1. Not finding help here? Sign up for a free 30min tutor trial with Chegg Tutors
    Dismiss Notice
Dismiss Notice
Join Physics Forums Today!
The friendliest, high quality science and math community on the planet! Everyone who loves science is here!

Linear algebra identity matrix

  1. Feb 9, 2014 #1
    1. The problem statement, all variables and given/known data

    A. If the equation Ax=0 has only the trivial solution, then A is row equivalent to the nxn identity matrix.

    B. If the columns of A span R^n, the columns are linearly independent.

    C. If A is an nxn matrix, then the equation Ax=b has at least one solution for each b in R^n.

    D. If the equation Ax=0 has a nontrivial solution, then A has fewer than n pivot positions.

    E. If A^T is not invertible, then A isn't invertible?


    2. Relevant equations



    3. The attempt at a solution

    A. True

    B. False

    D. True I think.

    As for the rest of them I would like to discuss them with you.
     
    Last edited by a moderator: Feb 10, 2014
  2. jcsd
  3. Feb 9, 2014 #2

    vela

    User Avatar
    Staff Emeritus
    Science Advisor
    Homework Helper
    Education Advisor

    You have a 50/50 chance of getting the right answer simply by guessing. You need to explain your reasoning.
     
  4. Feb 9, 2014 #3
    For E: Perhaps thinking about the contrapositive would be easier.
    For C: If A is an nxn matrix with real coefficients, then A is the matrix corresponding to some transformation T from Rn to Rn. If Ax = b has a solution for all b [itex]\in[/itex] Rn, what can you say about the properties of T?
     
  5. Feb 10, 2014 #4
    The contrapositive? I have never heard of that before in my class.

    By the way, question A. is suppose to say identity matrix, not matrix.

    A. True because two matrices will have the same solution set. Ax=0 is the trivial solution, when augmenting the identity matrix with zeros the solution set will be equal to that of Ax=b.

    B.False because we could have three independent vectors in R^3, although only two of them span a plane in R^3 while the other vector depends on one of the two. This is the reason I said false.

    C.True because an nxn matrix has rows=columns, thus there must be a solution for each b in R^n.

    D. True because the non trivial solution has a linear dependence relation. For example, let say we have a 3x4 matrix row 3 would have all zeros meaning x_3=x_3 (free) which depends on one of the other two vectors. Therefore the only two pivot positions will be in row 1 and row 2.

    E. True because A has to be an invertible matrix to make A^T to be invertible. (A^-1)^-1=A
     
  6. Feb 10, 2014 #5

    vela

    User Avatar
    Staff Emeritus
    Science Advisor
    Homework Helper
    Education Advisor

    Is A supposed to be a square matrix? It seems like the question assumes it's nxn, but you didn't mention anything about the dimensions of A.
     
  7. Feb 10, 2014 #6
    Yeah nxn is suppose to be a square matrix. In our textbook nxn means square matrix mxn means non-square matrix.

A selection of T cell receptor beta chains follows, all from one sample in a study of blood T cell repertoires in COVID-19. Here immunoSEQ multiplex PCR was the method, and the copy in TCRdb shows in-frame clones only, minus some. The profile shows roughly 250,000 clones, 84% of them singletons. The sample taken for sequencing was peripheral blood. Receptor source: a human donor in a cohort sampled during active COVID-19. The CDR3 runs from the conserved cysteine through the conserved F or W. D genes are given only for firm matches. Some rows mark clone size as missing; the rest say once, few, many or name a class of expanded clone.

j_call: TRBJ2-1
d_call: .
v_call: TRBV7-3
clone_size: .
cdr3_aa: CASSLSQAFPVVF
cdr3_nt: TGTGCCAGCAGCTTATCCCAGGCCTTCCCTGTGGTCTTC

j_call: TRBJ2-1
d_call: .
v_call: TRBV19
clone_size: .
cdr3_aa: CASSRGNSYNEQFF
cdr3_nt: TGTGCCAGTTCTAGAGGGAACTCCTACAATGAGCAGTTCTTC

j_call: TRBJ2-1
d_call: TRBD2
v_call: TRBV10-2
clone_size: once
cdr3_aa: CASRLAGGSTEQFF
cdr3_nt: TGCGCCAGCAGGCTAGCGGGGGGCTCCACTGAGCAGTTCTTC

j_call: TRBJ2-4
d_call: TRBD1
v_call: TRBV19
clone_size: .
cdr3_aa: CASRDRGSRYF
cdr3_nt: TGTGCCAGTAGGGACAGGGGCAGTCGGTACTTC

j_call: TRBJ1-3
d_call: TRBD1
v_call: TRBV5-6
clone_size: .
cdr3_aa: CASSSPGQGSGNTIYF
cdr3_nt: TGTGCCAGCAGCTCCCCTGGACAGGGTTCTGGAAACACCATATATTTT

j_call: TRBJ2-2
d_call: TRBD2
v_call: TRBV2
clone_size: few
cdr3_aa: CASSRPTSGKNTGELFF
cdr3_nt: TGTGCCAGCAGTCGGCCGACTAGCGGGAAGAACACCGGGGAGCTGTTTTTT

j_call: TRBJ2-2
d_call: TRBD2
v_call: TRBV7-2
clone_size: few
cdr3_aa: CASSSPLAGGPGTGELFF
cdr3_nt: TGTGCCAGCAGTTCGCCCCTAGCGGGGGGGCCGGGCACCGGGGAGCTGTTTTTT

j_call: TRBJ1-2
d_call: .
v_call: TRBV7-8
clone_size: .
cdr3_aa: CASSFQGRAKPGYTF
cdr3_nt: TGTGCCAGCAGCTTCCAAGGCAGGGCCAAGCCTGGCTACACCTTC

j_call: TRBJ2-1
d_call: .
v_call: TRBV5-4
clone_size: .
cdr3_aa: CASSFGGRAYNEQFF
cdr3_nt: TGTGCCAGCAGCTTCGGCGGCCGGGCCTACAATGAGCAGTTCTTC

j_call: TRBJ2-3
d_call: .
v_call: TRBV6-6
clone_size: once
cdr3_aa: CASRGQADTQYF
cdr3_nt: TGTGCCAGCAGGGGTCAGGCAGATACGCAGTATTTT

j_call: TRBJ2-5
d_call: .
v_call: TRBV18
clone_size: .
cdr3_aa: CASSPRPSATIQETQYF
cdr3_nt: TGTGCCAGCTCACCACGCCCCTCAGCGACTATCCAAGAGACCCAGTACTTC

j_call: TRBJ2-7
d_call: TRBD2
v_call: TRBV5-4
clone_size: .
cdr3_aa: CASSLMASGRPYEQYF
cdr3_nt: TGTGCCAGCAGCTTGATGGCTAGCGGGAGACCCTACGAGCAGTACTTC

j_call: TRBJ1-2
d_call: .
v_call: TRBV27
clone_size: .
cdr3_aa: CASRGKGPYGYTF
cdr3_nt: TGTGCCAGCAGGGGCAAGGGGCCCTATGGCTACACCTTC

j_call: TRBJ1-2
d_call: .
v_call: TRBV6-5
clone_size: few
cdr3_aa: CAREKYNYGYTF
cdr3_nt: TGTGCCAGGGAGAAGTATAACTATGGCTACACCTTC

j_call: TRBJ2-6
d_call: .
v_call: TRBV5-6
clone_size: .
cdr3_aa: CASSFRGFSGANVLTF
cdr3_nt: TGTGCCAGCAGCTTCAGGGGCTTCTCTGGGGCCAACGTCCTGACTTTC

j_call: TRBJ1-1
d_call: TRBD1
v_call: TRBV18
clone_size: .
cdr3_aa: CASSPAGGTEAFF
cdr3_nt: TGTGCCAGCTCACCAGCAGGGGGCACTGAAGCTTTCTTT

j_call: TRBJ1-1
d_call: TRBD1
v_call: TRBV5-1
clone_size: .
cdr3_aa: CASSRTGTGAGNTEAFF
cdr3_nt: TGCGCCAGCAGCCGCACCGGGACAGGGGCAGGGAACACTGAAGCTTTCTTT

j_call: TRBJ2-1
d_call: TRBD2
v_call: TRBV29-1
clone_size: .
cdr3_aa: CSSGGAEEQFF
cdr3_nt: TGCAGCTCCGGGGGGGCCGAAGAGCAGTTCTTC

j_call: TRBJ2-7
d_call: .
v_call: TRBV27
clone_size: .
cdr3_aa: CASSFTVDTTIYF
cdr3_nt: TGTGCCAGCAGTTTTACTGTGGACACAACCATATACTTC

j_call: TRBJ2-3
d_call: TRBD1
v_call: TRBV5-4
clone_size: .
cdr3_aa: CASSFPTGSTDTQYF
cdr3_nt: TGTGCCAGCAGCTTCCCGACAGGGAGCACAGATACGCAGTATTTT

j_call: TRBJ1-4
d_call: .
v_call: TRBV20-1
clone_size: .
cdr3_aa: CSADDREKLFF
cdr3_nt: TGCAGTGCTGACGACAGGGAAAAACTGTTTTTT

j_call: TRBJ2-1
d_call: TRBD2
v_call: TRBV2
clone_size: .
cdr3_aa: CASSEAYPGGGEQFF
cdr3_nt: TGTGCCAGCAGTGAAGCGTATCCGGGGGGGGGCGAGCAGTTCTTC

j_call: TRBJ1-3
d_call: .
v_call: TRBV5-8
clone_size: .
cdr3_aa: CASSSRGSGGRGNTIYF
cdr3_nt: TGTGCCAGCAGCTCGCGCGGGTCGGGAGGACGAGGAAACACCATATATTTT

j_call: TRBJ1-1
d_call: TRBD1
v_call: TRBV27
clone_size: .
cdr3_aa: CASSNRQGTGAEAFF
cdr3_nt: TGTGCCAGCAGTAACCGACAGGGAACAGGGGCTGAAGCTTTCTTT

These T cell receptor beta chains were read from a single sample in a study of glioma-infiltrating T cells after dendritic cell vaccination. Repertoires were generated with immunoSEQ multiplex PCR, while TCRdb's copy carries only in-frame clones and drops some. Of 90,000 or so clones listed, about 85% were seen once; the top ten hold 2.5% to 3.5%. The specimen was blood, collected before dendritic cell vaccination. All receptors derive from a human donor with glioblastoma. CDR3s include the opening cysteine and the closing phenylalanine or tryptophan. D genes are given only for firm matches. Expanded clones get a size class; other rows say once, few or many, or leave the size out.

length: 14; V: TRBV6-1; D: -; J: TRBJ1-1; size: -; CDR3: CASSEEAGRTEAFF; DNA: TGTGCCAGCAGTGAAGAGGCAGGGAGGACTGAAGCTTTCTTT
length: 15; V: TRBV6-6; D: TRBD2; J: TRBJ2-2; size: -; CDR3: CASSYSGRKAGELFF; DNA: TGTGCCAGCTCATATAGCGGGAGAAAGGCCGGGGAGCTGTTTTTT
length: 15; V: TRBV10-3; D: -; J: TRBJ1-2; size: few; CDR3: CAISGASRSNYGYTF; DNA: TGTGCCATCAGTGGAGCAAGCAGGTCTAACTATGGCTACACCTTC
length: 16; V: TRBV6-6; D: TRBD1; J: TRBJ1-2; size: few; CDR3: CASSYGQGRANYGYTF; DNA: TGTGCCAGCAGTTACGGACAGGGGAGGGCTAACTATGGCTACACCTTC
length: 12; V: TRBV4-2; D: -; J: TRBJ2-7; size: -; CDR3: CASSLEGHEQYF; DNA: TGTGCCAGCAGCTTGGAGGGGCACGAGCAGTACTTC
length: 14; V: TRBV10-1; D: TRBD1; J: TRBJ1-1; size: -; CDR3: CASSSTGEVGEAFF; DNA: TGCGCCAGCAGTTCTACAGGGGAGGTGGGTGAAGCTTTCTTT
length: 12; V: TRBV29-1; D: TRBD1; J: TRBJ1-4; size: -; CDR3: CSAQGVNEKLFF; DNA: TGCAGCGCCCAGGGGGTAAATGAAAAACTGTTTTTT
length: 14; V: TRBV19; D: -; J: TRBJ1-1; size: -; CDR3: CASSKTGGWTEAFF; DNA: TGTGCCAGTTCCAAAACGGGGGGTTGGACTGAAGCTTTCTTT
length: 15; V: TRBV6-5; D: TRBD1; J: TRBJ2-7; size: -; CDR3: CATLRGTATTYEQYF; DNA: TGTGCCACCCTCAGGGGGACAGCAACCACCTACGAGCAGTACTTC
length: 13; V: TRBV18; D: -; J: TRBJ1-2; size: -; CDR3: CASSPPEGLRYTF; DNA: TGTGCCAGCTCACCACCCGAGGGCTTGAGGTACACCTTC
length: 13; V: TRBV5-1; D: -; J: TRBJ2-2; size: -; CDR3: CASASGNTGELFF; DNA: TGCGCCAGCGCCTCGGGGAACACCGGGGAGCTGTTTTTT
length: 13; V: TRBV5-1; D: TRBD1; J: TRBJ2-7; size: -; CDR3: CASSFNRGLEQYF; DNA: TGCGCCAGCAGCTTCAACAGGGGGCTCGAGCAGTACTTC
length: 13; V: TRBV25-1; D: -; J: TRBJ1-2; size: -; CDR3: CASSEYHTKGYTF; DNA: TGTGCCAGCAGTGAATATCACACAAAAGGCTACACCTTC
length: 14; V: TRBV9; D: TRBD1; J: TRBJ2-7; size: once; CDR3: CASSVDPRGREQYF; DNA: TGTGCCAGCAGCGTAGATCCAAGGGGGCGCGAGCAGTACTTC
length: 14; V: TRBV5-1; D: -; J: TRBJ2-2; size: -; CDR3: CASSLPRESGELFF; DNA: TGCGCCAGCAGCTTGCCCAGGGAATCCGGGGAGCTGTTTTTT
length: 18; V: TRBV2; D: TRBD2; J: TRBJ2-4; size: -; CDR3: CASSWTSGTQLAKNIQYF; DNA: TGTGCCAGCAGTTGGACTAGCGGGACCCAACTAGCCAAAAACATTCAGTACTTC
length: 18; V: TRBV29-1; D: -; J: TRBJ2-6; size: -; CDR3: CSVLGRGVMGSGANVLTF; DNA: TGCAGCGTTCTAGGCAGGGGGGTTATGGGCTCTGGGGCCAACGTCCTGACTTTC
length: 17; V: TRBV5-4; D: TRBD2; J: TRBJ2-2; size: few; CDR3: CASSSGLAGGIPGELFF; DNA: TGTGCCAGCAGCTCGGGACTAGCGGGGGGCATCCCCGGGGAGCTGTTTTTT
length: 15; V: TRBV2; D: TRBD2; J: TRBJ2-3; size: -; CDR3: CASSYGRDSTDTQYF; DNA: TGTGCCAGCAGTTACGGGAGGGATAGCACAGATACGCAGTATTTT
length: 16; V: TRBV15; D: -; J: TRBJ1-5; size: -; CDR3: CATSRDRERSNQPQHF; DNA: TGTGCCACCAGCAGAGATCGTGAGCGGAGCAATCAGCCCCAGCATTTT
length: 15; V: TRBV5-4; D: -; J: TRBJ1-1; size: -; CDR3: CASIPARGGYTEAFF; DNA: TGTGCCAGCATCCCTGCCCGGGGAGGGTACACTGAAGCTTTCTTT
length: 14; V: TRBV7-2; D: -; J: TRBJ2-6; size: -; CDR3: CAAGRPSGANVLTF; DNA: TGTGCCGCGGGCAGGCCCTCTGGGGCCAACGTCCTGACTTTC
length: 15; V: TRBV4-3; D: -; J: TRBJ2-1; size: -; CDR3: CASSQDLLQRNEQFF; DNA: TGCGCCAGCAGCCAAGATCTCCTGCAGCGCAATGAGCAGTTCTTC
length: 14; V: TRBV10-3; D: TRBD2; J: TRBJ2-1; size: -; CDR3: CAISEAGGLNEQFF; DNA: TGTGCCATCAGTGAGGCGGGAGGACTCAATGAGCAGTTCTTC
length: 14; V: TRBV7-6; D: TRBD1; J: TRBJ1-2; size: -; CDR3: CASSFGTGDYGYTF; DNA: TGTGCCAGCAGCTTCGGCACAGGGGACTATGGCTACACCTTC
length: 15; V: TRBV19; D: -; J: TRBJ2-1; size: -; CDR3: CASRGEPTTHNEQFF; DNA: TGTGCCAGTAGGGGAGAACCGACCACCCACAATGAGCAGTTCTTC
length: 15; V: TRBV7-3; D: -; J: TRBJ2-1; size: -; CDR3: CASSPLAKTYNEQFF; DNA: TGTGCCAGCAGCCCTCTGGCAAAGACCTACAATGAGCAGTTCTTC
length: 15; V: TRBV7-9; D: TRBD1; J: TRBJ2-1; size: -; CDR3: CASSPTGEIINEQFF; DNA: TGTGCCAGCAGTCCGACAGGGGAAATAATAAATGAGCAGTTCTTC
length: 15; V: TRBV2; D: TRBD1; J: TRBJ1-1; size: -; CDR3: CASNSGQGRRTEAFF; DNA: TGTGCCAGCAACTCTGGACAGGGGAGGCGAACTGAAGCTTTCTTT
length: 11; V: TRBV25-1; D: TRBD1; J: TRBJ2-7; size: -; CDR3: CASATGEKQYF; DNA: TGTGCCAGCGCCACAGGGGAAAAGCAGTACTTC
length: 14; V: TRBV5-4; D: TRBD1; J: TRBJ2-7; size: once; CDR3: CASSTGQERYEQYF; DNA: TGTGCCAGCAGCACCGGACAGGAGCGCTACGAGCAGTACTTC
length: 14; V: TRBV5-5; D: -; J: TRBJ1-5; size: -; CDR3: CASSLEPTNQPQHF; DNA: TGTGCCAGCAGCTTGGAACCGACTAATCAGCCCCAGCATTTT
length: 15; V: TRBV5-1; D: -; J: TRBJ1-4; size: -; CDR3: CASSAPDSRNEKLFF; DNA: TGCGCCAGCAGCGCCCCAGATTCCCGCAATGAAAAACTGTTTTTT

8. Feb 10, 2014 #7

    pasmith

    User Avatar
    Homework Helper

    Then they're not independent, are they?

    Any two linearly independent vectors in [itex]\mathbb{R}^3[/itex] will span a plane, but to span the whole of [itex]\mathbb{R}^3[/itex] you need another vector which doesn't lie in that plane. That vector is then linearly independent of both the first two.

    It is not stated that the matrix must be invertible. Thus the following is a counterexample: there is no [itex]\vec x \in \mathbb{R}^2[/itex] such that
    [tex]
    \begin{pmatrix}1 & 0 \\
    0 & 0
    \end{pmatrix} \vec x = \begin{pmatrix} 0 \\ 1 \end{pmatrix}.
    [/tex]
     
  9. Feb 10, 2014 #8

    vela

    User Avatar
    Staff Emeritus
    Science Advisor
    Homework Helper
    Education Advisor

    What does Ax=b have to do with anything here? Also, x=0 is the trivial solution; Ax=0 could have more than x=0 as a solution depending on A.

    I'm not following your logic. You seem to be contradicting yourself. You say you have three independent vectors but only two are independent.

    I don't see how this follows.

    So is A supposed to be square or not? It seems you're not supposed to assume A is square, which affects the answers to the previous parts.

    You're just asserting what you're supposed to prove. How does A being invertible imply A^T is invertible?
     
  10. Feb 10, 2014 #9
    For the logical statement "If P, then Q." The contrapositive is "If not Q, then not P." The contrapositive is logically equivalent to the statement.

    For question E: "If At is invertible, then A is invertible." The contrapositive of this is "If A is not invertible, then At is not invertible." As you can see, the contrapositive is much easier to work with.
     
Know someone interested in this topic? Share this thread via Reddit, Google+, Twitter, or Facebook

Have something to add?
Draft saved Draft deleted



Similar Discussions: Linear algebra identity matrix
Loading...